Our new garden has some good stuff in it, like the lovely old brick wall down one side, a few pretty hellebores and a magnificent magnolia tree.
It’s got good bones, but there are also a few eye-sores, the cement-block wall behind the garage isn’t very pretty and there are plenty of brambles and weeds to be dug up.
Weeding is one of the first jobs to be done, but it’ll leave bare stretches of soil that’ll need planting before the weeds move in and I have to start all over again. So I’ve decided to sow seeds as the cheapest and easiest option, until I decide what to grow there permanently.
My first thought was to sow hardy-annual seeds, but I’ve plumped for green manure instead. Despite its’ unpromising name that suggests something a bit unpleasant, it’s simply a covering of fast growing annual plants that are cut back or dug into the soil after a few months.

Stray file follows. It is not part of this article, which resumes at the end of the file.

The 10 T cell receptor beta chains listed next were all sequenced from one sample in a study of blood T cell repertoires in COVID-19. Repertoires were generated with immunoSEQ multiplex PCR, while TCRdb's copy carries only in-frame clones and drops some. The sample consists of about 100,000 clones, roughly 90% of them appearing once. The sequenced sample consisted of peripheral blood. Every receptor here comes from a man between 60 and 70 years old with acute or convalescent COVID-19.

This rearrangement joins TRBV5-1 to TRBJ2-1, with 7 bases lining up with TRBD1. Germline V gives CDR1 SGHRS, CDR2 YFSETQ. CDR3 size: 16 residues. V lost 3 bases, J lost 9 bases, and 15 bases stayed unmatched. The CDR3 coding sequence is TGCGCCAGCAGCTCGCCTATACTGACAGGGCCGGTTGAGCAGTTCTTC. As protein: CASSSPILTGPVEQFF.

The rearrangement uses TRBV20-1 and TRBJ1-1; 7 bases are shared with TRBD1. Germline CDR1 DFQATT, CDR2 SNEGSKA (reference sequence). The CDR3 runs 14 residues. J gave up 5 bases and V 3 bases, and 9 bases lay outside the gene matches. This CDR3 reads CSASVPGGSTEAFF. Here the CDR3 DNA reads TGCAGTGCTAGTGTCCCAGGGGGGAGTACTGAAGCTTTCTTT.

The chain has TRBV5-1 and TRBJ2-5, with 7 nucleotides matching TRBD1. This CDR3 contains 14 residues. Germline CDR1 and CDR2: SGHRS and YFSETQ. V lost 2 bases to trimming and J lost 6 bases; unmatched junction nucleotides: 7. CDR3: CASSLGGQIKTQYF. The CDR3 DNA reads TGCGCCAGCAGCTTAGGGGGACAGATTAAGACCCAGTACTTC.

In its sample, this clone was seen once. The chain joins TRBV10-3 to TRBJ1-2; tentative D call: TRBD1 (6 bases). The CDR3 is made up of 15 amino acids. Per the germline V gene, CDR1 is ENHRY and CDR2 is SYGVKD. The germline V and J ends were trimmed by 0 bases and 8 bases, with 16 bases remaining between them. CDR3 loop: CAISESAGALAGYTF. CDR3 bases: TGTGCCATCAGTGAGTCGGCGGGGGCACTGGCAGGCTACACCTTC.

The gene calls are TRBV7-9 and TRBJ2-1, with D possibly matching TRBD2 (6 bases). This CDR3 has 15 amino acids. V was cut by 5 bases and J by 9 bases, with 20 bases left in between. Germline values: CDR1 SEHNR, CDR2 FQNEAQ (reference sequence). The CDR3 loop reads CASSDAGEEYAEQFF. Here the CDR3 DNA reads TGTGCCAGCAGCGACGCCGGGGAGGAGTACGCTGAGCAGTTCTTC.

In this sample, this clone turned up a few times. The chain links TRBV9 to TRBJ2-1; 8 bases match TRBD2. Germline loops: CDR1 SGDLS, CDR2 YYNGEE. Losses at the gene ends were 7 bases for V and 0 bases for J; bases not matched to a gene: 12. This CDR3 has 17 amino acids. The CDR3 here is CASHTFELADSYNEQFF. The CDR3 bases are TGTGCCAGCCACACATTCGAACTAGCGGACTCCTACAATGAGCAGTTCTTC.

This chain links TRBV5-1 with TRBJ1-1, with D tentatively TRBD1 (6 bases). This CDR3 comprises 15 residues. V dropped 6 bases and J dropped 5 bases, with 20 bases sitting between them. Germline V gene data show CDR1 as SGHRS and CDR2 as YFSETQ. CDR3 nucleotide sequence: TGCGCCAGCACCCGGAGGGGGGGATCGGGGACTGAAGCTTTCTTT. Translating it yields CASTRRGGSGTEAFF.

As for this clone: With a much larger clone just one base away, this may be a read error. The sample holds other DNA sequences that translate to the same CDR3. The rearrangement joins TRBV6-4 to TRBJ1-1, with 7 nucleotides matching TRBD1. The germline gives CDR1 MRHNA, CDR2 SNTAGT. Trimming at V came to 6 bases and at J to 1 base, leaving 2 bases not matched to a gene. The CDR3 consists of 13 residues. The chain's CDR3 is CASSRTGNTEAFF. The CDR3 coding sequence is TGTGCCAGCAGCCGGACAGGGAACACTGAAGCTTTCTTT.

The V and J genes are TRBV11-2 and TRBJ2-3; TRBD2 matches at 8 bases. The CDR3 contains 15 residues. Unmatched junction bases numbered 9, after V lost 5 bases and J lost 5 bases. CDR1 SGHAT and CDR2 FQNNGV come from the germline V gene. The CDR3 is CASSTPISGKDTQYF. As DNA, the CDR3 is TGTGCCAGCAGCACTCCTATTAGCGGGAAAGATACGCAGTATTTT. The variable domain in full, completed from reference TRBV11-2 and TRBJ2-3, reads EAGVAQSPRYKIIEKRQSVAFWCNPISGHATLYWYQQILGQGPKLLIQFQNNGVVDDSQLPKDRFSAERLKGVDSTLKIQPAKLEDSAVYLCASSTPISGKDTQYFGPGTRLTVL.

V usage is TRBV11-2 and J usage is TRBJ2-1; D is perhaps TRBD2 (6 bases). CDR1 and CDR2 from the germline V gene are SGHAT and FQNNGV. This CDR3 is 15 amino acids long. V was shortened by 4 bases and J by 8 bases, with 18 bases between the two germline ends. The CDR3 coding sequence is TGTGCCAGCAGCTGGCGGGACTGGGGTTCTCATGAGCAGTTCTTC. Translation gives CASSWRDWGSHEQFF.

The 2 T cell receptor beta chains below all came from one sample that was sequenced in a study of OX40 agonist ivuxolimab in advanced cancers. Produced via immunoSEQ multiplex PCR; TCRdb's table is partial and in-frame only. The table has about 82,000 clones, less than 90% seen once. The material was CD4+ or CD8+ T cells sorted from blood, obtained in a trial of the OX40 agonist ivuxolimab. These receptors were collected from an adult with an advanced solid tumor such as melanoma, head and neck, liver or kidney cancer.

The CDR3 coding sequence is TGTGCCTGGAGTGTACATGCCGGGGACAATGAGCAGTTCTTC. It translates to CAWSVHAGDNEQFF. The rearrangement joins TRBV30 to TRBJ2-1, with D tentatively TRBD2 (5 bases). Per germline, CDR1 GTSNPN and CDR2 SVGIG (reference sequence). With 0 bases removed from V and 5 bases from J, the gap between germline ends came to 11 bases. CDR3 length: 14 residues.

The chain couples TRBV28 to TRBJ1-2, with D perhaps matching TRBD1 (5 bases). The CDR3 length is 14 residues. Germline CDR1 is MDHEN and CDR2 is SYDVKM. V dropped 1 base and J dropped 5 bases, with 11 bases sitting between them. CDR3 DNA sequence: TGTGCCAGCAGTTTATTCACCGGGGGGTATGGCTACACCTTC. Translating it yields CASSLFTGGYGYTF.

As well as covering the ground and keeping weeds away, these little treasures have other benefits too:
- the nutrients from the soil taken up by plants as they grow, are released back into the soil when the plants are dug in, so nothing is lost,
- the chunky little plants improve soil structure when they’re dug in, best done when the growth is young and soft,
- their dense covering of the soil stops rain from washing nutrients away,
- types like clover and yellow trefoil will grab nitrogen from the air and release it into the soil when the plants are dug in, thus enriching the soil,
- they make a bit of shelter for beneficial insects.
There are lots of different types of green manures tailored to the type of soil and the time of year that they’re planted. I’ve got myself a spring mixture of mustard, vetches & italian ryegrass that’ll germinate at this time of year when the temperatures are a bit low.
Green manures are usually used in vegetable gardens, varieties like field beans are perfect to sow in autumn on the allotment where they can be left over-winter when much of the ground is bare, but they’re perfectly good for gardens, especially if you garden organically.
This natural approach really appeals to me, it’s sustainable and and seeds are good value too.
Though Bonnie is happy in the garden whatever is growing there.
all photos: Jill Anderson